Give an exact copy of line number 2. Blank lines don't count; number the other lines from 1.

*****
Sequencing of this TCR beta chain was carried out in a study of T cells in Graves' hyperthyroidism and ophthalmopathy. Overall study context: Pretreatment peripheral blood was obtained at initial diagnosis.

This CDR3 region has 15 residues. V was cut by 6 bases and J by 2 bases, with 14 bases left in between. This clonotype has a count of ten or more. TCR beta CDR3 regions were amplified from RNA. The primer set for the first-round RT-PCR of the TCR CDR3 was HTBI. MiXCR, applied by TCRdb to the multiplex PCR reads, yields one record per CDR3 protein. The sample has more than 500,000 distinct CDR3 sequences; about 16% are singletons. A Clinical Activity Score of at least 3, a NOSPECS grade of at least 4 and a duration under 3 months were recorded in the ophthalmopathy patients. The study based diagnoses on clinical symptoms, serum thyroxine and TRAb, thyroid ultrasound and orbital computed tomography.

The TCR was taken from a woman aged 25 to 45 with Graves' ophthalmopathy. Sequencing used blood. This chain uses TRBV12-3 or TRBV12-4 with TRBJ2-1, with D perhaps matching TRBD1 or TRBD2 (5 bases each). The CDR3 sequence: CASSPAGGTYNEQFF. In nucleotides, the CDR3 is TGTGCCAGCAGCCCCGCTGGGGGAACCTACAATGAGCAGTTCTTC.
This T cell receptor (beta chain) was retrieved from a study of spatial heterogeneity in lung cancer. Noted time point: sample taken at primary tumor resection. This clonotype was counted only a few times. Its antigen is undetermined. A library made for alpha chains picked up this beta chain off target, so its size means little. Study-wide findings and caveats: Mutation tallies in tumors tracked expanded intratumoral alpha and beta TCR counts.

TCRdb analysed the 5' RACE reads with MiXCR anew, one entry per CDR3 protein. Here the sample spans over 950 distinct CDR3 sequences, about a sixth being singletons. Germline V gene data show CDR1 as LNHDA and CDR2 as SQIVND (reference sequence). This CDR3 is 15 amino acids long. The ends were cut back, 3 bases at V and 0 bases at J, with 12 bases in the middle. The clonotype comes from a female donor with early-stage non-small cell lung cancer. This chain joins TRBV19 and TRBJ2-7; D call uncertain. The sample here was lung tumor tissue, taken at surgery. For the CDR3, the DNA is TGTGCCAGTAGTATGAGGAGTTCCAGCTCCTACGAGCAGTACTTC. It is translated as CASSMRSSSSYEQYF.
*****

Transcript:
This CDR3 region has 15 residues. V was cut by 6 bases and J by 2 bases, with 14 bases left in between. This clonotype has a count of ten or more. TCR beta CDR3 regions were amplified from RNA. The primer set for the first-round RT-PCR of the TCR CDR3 was HTBI. MiXCR, applied by TCRdb to the multiplex PCR reads, yields one record per CDR3 protein. The sample has more than 500,000 distinct CDR3 sequences; about 16% are singletons. A Clinical Activity Score of at least 3, a NOSPECS grade of at least 4 and a duration under 3 months were recorded in the ophthalmopathy patients. The study based diagnoses on clinical symptoms, serum thyroxine and TRAb, thyroid ultrasound and orbital computed tomography.